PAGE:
By BosNewsLife Asia Service
BEIJING, CHINA (BosNewsLife)– Chinese Christians remained concerned Friday, July 13, over the whereabouts of a newly appointed Chinese bishop who was
detained this week after publicly resigning from his position in China’s state-backed church.
Shanghai’s auxiliary Bishop Thaddeus Ma Daqin announced that he was leaving the Catholic Patriotic Association during his ordination speech, July 7.
“At this moment, I recall that the Holy Church reminded me that when you serve as an assistant bishop in Shanghai, your body and mind should be completely focused on the chaplaincy and evangelism,” he said in published remarks.
“It is not convenient to hold any other position any more, so, from this moment of ordination, I will no longer be a member of the Patriotic Association,” Ma added.
The announcement of the 44-year-old bishop was reportedly greeted with applause by hundreds of worshipers in Shanghai’s Cathedral of St. Ignatius, the seat of one of China’s largest, wealthiest and most independent dioceses.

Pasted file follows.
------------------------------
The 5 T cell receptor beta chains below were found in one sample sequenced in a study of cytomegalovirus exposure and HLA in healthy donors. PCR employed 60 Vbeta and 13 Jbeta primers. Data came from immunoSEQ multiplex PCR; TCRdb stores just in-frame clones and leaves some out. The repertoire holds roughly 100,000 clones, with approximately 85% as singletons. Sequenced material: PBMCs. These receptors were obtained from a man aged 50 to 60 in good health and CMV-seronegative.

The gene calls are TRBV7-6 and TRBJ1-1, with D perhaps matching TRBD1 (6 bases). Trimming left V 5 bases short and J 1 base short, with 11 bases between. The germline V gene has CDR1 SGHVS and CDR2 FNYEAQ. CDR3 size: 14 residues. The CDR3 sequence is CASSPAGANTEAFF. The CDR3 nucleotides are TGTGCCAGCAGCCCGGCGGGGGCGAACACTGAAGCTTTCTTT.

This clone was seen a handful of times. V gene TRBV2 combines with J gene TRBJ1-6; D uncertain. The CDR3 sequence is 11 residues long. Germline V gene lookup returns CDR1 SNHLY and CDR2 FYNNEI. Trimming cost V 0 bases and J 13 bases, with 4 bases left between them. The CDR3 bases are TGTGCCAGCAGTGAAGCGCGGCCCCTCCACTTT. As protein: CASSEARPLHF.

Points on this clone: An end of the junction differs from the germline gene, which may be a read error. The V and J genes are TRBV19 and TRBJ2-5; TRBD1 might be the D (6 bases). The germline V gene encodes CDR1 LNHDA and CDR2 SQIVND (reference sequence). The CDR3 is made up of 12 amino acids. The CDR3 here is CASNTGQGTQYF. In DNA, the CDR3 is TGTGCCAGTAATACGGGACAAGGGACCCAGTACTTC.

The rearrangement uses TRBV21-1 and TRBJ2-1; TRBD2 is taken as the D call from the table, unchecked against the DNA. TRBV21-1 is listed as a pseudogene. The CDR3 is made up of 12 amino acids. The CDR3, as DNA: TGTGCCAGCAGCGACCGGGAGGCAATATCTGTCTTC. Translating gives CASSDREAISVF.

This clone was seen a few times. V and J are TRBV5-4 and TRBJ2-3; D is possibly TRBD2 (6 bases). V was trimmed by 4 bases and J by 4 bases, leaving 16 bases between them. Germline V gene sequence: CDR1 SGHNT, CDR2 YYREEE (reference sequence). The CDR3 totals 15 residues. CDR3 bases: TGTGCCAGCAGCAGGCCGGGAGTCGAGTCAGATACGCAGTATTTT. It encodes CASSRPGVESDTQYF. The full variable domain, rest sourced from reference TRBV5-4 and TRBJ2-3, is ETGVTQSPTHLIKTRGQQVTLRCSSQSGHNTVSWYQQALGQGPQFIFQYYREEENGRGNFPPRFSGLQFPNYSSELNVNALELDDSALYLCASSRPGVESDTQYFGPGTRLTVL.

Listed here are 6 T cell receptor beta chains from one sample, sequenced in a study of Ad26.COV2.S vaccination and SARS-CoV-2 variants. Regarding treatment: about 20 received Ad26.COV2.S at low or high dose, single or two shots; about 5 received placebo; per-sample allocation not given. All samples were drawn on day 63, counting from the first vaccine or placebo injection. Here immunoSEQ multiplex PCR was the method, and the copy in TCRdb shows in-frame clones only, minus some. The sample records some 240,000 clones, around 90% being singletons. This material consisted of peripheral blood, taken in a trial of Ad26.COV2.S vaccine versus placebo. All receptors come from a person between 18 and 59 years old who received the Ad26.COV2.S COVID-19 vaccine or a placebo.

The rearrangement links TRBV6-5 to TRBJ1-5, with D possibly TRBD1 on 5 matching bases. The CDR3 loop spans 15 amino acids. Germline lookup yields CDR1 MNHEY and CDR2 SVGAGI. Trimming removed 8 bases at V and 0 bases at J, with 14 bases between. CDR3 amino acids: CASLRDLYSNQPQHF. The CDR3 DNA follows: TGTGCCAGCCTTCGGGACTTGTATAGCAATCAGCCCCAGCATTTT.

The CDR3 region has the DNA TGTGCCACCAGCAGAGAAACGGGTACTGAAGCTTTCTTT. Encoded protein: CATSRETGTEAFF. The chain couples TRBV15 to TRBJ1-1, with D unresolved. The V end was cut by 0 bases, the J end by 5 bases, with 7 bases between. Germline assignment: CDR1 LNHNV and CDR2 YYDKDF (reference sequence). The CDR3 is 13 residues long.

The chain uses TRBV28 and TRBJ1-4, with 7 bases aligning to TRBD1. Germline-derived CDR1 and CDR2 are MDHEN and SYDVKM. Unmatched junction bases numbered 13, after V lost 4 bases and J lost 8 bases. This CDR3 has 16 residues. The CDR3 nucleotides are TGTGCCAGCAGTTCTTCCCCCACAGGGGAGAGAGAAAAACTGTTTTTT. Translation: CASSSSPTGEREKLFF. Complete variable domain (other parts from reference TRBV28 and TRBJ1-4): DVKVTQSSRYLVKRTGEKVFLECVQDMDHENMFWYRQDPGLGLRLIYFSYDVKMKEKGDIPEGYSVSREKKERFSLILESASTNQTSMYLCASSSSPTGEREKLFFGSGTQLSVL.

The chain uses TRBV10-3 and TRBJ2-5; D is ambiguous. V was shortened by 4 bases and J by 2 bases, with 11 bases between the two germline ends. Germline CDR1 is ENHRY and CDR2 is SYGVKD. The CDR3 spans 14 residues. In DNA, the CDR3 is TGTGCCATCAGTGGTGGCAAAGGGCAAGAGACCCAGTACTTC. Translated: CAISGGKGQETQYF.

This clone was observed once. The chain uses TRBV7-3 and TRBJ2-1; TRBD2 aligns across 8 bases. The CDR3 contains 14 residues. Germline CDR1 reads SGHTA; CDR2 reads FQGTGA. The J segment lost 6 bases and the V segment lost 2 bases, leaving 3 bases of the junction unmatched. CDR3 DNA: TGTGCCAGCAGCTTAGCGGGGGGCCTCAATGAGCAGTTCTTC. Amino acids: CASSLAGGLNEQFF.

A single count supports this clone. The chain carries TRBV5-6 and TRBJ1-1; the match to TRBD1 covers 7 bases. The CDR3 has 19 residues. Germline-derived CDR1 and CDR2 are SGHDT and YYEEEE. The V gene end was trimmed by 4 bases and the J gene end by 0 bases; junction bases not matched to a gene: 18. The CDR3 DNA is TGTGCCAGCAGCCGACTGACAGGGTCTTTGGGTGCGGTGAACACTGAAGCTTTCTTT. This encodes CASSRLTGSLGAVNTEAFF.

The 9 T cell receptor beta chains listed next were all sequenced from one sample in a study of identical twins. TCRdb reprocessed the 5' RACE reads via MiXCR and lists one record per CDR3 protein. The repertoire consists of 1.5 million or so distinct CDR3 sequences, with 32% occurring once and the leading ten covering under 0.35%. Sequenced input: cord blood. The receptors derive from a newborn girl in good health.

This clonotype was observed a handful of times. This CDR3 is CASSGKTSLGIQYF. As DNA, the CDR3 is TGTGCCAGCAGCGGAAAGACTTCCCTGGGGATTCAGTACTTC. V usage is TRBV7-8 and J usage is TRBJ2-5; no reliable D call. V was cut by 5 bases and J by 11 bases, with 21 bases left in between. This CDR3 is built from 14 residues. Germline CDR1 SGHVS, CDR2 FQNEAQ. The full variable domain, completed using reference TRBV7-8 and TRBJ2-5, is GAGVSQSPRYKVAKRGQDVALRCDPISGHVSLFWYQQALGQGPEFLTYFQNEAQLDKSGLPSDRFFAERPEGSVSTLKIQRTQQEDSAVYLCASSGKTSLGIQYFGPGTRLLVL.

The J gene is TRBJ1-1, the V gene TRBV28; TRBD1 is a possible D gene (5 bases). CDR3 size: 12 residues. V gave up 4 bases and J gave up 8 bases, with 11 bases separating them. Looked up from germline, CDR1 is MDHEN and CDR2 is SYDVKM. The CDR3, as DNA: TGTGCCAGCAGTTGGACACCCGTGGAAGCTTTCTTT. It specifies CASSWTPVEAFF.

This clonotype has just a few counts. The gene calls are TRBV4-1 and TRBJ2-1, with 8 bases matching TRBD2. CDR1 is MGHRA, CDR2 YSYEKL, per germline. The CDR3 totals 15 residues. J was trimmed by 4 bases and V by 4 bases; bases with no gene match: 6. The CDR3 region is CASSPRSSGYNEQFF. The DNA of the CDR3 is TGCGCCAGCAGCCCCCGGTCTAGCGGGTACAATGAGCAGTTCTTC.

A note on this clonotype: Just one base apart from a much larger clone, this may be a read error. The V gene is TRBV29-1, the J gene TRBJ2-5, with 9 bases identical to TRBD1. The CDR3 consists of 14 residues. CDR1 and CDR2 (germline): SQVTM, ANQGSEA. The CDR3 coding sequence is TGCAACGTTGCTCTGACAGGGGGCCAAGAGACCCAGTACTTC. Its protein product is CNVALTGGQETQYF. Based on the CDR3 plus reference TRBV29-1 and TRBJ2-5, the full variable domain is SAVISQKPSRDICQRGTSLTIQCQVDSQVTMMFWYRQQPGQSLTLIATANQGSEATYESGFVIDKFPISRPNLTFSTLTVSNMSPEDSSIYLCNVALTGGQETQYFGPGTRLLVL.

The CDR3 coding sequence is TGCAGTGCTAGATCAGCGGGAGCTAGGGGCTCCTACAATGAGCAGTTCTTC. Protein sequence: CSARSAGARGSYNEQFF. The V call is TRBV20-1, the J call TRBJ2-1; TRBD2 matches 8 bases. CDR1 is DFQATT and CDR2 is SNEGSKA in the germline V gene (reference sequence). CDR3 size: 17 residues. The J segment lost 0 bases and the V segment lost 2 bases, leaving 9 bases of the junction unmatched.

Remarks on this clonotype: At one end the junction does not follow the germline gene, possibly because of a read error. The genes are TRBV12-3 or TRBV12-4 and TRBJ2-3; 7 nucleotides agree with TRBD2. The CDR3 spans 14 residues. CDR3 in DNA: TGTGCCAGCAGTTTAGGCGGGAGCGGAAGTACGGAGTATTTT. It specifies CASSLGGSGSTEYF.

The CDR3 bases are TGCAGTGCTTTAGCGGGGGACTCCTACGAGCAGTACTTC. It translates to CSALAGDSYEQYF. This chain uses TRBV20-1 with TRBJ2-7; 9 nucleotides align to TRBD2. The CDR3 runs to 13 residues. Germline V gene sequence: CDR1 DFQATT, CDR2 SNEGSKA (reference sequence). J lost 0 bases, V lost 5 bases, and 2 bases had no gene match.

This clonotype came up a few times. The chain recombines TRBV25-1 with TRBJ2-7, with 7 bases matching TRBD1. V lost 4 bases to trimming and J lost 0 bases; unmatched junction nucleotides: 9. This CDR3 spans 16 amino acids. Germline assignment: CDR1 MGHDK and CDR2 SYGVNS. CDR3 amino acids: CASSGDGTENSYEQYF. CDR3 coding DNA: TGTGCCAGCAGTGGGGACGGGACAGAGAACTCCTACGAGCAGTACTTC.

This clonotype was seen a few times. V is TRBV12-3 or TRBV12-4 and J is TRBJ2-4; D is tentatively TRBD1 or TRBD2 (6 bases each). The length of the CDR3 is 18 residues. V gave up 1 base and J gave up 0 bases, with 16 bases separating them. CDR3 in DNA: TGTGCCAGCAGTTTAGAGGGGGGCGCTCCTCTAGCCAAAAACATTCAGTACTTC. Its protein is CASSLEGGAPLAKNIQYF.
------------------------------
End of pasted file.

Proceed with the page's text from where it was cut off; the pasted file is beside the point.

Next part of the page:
Analysts said the move marked the biggest public challenge to Beijing’s control over the Catholic clergy, and other Christians, in years.
The Catholic Patriotic Association is recognized by the Chinese government but considered illegitimate by the Vatican.
Several state officials were in the audience during his ordination speech, Christians said. Ma reportedly disappeared following Saturday’s ceremony.
No-one has been able to contact Ma, who is believed to be held inside the Sheshan Sanctuary in Shanghai, unable to communicate with the outside world, according to Catholic church sources.
The Vatican said in a statement that it has “no direct contact with him and have no detailed information.”
SOURCE OF JOY
Vatican spokesman Federico Lombardi stressed that while Ma’s ordination “was a source of joy and satisfaction” for the Vatican, he regretted that this “anomalous and negative situation has been created.”
The pope had issued its approval of Beijing’s selection of him to take over as auxiliary, giving him day-to-day control over the Shanghai diocese and placing him next in line after 96-year-old Shanghai Bishop Jin Luxian.
Church observers say that while these agreements were common in past, Beijing has in recent years moved to assert its authority by acting independently.
Last week, it appointed a new bishop in the northeastern city of Harbin who did not have papal approval and was immediately excommunicated by the Vatican.
China has up to 12 million Catholics, around half of whom worship in underground congregations, according to conservative estimates. However officials have acknowledged there may be as many as 130 million Christians in China, many of them evangelicals gathering in underground house churches. (With BosNewsLife’s Stefan J. Bos).